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Rise of a Hero (Farsala Trilogy, Book 2) Mass Market Paperback – June 1, 2006

20 customer reviews

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Editorial Reviews

From School Library Journal

Grade 6-10 -War has changed everything in Farsala. The ruling Deghans, with few exceptions, are dead and the conquering Hrum are in charge. The three young people around whom the first novel revolved must now decide how they can take back Farsala. Perhaps the most interesting turn of events for this book is the decision to change the name of the trilogy and rename the first novel. Originally, the trilogy was to have been called "The Book of Sorahb" and the first installment was Flame (now titled Fall of a Kingdom). This makes it all a bit confusing for readers who looked forward to the continuing saga. This second book begins immediately after the first, but there is no attempt to recap information central to the story, making the motivations of the three main characters-Soraya, Jiaan, and Kavi-difficult to discern. The first book was closely interwoven with a retelling of the epic Persian poem about Rostam and Sorahb and, while the name of Sorahb is heavily invoked in this novel, it's impossible to know who he is without having read Flame. Important details about the Hrum are also found only in the first novel and this makes them little more than cardboard conquerors here. Standing alone, Hero is not as successful or satisfying as the first book, but those who have been waiting to find out the fate of the Farsalans will want to read it.-Sharon Grover, Arlington County Department of Libraries, VA
Copyright © Reed Business Information, a division of Reed Elsevier Inc. All rights reserved. --This text refers to the Hardcover edition.

From Booklist

*Starred Review* Gr. 7-10. The dynamic follow-up to Fall of a Kingdom (entitled Flame in its 2003 original hardcover edition) is a strong middle book in the Farsala trilogy. Separated after Farsala falls to the invading Hrum, the three young protagonists work to defeat and expel the enemy: Soraya, daughter of the slain high commander of the Farsalan army, gets a lowly kitchen job in the Hrum army camp, where she searches for information about her mother and younger brother; Jiaan, bastard son of the high commander, reluctantly becomes high commander of what little is left of the Farsalan army and begins recruiting and training peasants and farmers; itinerant peddler Kavi, a double agent, works for both the Hrum and the Farsalans, though his heart is with the Farsalans. Despite the brave endeavors of the young people, what Farsala needs is a champion. According to legend, the hero Sorahb, slain centuries before, will return when Farsala most needs a leader; it seems the time is now. The characters maintain their distinctive identities here, class differences in the societies are indelibly rendered, and the importance of preserving values and making good choices comes across clearly. With a palpable sense of danger and an ending that promises much to be revealed, this is a sequel that will fly off the shelf. Sally Estes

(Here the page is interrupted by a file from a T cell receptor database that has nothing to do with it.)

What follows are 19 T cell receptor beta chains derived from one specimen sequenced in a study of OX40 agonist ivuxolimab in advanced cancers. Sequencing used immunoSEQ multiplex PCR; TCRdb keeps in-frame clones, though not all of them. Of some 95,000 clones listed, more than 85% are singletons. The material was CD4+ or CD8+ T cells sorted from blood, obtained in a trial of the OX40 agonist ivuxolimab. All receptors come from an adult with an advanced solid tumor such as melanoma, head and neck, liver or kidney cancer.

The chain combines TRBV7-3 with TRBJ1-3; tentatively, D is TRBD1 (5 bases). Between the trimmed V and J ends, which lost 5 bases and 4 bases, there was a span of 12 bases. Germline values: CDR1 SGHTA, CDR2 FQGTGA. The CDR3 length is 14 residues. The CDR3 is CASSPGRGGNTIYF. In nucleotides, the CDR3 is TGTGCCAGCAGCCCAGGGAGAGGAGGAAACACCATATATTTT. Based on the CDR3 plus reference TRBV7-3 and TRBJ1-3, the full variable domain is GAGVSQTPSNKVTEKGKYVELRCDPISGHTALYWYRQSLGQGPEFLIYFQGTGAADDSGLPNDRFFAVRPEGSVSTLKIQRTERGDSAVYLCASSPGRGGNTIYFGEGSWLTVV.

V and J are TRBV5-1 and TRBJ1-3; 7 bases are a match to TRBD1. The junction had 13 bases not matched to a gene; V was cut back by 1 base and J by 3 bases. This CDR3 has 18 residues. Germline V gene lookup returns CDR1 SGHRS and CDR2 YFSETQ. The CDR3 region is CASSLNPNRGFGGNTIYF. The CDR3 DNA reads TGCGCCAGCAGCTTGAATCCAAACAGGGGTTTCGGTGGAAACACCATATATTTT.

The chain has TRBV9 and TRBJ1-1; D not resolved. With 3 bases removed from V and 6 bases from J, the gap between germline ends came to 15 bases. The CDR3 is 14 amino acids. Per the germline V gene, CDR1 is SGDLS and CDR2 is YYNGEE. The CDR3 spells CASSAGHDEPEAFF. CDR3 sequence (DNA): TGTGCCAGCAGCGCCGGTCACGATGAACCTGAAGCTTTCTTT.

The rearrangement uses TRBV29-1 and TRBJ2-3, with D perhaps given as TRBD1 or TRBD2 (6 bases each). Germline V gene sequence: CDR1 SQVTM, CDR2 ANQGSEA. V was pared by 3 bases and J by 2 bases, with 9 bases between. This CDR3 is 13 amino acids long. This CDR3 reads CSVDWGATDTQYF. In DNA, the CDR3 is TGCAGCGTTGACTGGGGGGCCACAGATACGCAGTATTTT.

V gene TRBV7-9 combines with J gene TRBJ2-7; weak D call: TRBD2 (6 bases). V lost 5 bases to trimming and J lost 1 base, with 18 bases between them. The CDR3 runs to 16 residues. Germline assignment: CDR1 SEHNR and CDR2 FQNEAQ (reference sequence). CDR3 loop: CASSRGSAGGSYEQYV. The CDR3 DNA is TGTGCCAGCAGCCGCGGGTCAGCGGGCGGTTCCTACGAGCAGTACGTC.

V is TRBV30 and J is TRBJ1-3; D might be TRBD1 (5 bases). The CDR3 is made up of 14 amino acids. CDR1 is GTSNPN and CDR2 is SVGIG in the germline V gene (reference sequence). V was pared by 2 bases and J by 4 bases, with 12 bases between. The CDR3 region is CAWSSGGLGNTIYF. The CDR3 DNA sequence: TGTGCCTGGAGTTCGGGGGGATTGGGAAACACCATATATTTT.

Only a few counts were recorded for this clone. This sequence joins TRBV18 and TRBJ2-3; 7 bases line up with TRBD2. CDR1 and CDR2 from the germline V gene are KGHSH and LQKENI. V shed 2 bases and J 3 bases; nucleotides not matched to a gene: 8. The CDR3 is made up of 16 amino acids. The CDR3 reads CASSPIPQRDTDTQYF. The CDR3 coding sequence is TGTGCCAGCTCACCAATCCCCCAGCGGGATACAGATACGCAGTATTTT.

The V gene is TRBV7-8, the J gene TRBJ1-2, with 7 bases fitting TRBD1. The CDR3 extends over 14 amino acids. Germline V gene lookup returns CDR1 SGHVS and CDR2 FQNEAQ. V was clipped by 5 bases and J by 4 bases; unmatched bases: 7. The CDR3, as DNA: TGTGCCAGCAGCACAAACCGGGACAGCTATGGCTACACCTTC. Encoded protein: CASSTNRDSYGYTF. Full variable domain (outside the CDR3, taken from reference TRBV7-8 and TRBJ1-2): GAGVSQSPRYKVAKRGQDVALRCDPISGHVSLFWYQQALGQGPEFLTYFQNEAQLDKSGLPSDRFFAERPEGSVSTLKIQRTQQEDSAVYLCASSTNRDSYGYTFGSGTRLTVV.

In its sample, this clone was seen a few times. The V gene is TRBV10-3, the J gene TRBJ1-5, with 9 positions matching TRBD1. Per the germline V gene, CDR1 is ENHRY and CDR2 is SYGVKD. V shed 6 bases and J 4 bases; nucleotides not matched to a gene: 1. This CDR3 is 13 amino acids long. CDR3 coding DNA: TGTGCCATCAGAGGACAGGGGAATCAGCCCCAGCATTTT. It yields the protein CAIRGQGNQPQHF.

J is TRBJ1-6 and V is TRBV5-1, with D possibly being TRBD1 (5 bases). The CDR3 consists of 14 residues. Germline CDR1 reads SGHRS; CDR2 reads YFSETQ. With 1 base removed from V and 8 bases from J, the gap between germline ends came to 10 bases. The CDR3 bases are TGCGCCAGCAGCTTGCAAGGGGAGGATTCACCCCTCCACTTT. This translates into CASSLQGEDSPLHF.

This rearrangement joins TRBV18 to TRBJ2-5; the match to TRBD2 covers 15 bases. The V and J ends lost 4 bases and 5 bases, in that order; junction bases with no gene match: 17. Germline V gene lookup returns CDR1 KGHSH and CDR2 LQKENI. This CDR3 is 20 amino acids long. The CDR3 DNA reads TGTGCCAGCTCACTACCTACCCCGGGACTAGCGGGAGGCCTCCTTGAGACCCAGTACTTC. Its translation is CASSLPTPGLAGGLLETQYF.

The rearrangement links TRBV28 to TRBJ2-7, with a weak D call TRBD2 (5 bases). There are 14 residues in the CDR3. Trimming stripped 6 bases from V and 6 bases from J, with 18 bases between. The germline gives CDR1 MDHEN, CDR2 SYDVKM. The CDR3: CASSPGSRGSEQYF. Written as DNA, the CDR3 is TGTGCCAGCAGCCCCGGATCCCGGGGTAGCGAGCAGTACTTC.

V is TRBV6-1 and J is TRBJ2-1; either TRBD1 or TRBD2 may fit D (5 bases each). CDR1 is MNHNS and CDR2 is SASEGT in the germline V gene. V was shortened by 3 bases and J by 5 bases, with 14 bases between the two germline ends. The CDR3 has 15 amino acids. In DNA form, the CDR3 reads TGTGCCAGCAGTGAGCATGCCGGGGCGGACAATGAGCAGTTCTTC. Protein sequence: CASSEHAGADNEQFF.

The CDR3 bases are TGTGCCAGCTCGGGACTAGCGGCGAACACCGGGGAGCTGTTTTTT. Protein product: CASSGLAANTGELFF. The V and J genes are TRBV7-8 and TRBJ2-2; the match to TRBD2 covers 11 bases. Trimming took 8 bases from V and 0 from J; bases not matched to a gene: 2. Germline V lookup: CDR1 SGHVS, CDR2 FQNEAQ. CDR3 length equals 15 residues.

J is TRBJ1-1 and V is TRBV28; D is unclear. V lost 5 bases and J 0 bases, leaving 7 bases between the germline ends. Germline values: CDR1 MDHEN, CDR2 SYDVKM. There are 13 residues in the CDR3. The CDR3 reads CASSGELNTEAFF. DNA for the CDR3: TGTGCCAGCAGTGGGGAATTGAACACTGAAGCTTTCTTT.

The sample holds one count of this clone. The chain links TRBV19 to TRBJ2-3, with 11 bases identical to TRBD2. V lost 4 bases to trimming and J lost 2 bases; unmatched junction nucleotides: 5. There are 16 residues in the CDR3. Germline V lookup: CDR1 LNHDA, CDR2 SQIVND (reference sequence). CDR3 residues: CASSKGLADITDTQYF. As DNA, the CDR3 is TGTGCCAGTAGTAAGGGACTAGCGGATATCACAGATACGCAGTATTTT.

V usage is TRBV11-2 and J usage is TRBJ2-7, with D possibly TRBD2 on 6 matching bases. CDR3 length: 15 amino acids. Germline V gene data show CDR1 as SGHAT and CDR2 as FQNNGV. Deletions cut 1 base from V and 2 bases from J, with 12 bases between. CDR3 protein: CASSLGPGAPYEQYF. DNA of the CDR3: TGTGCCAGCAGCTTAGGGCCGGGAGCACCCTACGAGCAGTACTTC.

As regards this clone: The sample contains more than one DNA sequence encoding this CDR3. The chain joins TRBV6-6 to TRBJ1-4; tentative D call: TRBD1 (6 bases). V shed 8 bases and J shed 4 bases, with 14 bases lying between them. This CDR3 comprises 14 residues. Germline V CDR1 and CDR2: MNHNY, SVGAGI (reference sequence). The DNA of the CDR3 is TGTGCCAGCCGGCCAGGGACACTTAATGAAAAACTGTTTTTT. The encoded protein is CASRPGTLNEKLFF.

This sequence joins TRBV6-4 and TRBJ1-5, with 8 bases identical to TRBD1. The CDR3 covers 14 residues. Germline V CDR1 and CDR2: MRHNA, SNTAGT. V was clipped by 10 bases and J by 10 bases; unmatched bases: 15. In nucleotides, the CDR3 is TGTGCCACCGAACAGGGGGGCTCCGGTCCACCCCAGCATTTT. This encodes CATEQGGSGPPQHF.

Copyright © American Library Association. All rights reserved --This text refers to the Hardcover edition.

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Product Details

  • Age Range: 12 and up
  • Grade Level: 7 and up
  • Lexile Measure: 930L (What's this?)
  • Mass Market Paperback: 592 pages
  • Publisher: Simon Pulse (June 1, 2006)
  • Language: English
  • ISBN-10: 068985417X
  • ISBN-13: 978-0689854170
  • Product Dimensions: 4.2 x 1.6 x 7 inches
  • Shipping Weight: 9.6 ounces
  • Average Customer Review: 4.7 out of 5 stars  See all reviews (20 customer reviews)
  • Amazon Best Sellers Rank: #1,011,651 in Books (See Top 100 in Books)

More About the Author

Me the writer--a loose, not-really-biography of Hilari Bell.